Desmocollin-3 and immunotherapy:

DSC3 is a homophilic adhesion molecule, which works as a receptor as well as a ligand. This provides an opportunity to develop an active immunotherapy for DSC3 expressing tumors by inducing DSC3 on surface of tumor targeting activated immune cells. CADI- 05 is one such active immunotherapy. It induces DSC3 expression on immune cells and also induces Th1 type of immune response through TLR2 agonist activity [48]. Cadi-05 increases tumor infiltrating immune cells [49] and found useful in management of cancers as a monotherapy for small size tumors [49,50]. As combination therapy with checkpoint modulators, radiotherapy as well as chemotherapy, Cadi-05 improves outcome of large size tumors [51].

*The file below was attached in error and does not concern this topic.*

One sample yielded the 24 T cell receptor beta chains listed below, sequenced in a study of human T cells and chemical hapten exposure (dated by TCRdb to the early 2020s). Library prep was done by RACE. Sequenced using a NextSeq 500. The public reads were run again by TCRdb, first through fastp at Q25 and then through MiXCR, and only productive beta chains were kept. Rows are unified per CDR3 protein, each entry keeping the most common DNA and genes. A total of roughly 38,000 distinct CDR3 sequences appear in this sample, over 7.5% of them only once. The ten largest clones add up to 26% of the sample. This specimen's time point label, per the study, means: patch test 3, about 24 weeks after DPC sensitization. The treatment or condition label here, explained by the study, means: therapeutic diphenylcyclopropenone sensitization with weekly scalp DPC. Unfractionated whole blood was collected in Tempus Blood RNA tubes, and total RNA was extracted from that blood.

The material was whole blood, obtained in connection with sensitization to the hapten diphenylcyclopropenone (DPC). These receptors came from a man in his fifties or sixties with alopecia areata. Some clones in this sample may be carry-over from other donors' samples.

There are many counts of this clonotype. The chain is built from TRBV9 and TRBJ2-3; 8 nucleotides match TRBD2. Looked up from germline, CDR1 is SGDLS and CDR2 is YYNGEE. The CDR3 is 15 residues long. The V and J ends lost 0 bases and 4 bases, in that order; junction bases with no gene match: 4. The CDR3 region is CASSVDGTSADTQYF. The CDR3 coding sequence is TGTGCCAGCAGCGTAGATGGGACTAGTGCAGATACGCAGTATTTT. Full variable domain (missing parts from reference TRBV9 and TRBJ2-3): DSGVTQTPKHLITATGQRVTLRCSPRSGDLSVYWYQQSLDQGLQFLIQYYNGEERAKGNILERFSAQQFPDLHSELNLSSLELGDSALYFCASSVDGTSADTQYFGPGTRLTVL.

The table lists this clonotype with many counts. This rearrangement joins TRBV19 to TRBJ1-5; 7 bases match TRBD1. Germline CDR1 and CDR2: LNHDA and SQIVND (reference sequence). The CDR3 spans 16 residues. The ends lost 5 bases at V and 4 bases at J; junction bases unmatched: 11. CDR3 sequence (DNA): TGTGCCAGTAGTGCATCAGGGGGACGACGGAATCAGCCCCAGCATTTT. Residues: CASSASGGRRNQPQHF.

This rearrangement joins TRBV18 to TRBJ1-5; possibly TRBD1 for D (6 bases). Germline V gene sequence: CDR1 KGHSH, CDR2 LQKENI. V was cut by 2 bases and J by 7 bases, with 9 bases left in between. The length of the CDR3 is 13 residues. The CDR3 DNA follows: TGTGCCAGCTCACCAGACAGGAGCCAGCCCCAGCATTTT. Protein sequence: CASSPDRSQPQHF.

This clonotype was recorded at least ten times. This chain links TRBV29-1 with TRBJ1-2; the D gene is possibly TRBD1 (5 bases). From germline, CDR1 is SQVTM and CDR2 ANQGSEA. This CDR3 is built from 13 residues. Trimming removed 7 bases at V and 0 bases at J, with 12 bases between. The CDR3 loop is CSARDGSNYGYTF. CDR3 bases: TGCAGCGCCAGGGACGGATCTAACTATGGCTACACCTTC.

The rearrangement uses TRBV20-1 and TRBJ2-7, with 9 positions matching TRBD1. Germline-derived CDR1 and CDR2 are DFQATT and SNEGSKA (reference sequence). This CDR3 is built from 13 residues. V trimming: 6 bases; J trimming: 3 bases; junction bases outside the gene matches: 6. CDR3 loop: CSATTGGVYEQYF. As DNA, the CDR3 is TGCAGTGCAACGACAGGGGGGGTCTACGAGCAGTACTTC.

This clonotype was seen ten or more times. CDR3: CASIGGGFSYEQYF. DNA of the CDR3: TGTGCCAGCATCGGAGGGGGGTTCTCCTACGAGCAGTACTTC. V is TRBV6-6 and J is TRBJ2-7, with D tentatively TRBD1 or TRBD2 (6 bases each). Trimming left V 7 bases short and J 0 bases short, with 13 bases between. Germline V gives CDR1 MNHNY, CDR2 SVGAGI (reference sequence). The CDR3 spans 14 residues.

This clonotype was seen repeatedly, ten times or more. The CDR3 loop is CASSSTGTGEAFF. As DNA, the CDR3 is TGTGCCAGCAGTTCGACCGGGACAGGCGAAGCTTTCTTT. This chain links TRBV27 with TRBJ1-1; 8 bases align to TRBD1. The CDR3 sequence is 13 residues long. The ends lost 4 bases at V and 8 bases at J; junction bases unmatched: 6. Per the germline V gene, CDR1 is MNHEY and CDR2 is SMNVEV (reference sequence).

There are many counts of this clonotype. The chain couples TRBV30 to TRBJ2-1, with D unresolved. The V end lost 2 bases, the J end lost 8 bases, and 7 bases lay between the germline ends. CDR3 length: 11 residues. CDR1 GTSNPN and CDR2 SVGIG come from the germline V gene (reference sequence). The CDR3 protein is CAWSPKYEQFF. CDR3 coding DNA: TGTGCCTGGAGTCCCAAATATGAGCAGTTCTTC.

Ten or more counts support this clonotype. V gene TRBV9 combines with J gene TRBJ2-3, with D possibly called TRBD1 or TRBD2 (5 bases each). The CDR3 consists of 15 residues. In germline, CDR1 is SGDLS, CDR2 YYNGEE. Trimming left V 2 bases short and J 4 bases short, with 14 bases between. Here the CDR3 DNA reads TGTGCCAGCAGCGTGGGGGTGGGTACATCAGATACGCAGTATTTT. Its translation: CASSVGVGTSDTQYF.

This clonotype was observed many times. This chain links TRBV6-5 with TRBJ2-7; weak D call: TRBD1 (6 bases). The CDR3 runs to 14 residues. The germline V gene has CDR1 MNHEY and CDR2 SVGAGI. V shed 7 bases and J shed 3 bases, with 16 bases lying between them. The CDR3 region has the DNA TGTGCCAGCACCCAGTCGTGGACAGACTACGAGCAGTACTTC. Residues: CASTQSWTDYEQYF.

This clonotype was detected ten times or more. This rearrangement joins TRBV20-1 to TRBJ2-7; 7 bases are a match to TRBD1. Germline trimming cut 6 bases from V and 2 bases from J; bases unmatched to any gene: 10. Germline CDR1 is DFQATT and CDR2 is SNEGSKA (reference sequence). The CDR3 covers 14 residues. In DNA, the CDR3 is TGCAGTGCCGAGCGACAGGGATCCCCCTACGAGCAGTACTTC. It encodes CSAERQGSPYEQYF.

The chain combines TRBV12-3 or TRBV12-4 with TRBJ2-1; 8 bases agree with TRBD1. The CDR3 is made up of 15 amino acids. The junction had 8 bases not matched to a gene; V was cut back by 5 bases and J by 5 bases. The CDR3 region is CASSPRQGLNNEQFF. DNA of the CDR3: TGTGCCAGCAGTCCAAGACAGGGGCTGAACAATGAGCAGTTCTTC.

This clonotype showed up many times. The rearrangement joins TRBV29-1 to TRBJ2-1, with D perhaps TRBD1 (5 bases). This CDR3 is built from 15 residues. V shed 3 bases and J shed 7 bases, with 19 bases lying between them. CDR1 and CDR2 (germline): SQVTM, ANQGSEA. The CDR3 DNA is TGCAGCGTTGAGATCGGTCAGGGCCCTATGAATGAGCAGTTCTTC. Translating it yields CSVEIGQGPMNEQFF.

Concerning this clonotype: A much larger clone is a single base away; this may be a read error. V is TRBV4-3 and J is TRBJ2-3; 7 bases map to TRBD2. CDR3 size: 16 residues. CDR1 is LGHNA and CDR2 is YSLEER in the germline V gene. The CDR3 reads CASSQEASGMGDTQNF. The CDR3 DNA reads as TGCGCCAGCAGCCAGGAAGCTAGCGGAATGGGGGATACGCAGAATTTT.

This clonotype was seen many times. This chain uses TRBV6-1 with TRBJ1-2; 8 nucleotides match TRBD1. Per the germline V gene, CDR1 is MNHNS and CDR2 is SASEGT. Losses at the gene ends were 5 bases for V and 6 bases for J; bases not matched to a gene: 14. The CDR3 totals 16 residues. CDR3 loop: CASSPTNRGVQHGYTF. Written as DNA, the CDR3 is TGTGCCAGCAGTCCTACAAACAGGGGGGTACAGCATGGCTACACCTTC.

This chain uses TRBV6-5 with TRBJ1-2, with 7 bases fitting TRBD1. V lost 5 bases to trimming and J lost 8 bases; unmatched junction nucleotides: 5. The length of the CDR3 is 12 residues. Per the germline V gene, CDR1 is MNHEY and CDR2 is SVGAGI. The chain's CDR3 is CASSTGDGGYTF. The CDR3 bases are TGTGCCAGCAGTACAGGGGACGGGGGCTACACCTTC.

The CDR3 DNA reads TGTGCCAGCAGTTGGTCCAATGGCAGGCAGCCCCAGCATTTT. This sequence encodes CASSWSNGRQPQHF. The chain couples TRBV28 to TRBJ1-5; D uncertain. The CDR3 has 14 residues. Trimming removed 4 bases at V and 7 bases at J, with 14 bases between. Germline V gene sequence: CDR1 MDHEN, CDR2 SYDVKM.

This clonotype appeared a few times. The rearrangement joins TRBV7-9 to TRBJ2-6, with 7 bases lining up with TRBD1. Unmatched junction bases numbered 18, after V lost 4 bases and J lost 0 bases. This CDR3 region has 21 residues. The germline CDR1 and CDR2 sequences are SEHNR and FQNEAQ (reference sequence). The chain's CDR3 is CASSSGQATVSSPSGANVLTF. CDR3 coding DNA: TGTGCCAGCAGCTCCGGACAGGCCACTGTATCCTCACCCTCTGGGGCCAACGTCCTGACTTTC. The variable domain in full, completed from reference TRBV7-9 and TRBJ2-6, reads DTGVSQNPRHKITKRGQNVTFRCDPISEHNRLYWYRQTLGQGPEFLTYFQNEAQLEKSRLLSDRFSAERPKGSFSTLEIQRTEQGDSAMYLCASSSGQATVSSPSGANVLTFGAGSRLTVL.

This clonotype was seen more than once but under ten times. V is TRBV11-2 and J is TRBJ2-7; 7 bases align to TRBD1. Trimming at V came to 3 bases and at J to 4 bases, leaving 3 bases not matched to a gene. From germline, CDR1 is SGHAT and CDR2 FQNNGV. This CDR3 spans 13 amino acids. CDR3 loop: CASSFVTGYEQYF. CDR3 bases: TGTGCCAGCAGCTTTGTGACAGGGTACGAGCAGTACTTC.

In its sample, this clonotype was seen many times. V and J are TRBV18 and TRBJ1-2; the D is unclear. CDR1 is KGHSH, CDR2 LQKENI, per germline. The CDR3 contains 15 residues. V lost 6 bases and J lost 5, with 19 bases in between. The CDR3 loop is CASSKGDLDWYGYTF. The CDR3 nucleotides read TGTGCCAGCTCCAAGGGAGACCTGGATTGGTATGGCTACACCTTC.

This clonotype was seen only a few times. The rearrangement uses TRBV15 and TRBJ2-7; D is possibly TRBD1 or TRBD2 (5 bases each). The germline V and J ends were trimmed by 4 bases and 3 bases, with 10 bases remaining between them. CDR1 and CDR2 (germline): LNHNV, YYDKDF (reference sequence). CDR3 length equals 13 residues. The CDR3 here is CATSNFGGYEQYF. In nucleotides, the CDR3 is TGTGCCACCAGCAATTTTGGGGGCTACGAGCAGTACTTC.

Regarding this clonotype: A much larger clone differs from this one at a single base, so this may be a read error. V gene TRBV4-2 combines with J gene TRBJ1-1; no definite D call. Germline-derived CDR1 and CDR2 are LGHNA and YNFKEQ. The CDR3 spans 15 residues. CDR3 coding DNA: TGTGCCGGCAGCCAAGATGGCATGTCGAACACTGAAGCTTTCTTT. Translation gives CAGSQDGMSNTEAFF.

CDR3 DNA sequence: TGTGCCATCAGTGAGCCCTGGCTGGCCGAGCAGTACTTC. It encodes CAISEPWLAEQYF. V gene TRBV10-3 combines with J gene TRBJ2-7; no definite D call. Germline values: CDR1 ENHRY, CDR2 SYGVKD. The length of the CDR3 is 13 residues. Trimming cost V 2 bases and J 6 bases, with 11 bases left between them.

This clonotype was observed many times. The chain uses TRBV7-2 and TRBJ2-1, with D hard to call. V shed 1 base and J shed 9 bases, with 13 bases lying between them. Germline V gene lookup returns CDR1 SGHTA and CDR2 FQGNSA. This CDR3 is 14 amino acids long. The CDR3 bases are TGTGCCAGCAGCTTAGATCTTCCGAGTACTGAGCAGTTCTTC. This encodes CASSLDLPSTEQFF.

Cadi-05 achieves and maintains remission in melanoma as well as in bladder cancer as a systemic monotherapy [52, 53]. In combination with chemotherapy, it improves response rate. Responses achieved are durable and results in improved survival. Identical results are seen when combined with radiotherapy. It is expected that combination with anti PD-L1 therapy will result in significant improvement in no. of durable responses.

Conflict of Interest

Bakulesh Khamar is an employee of Cadila Pharmaceuticals Limited.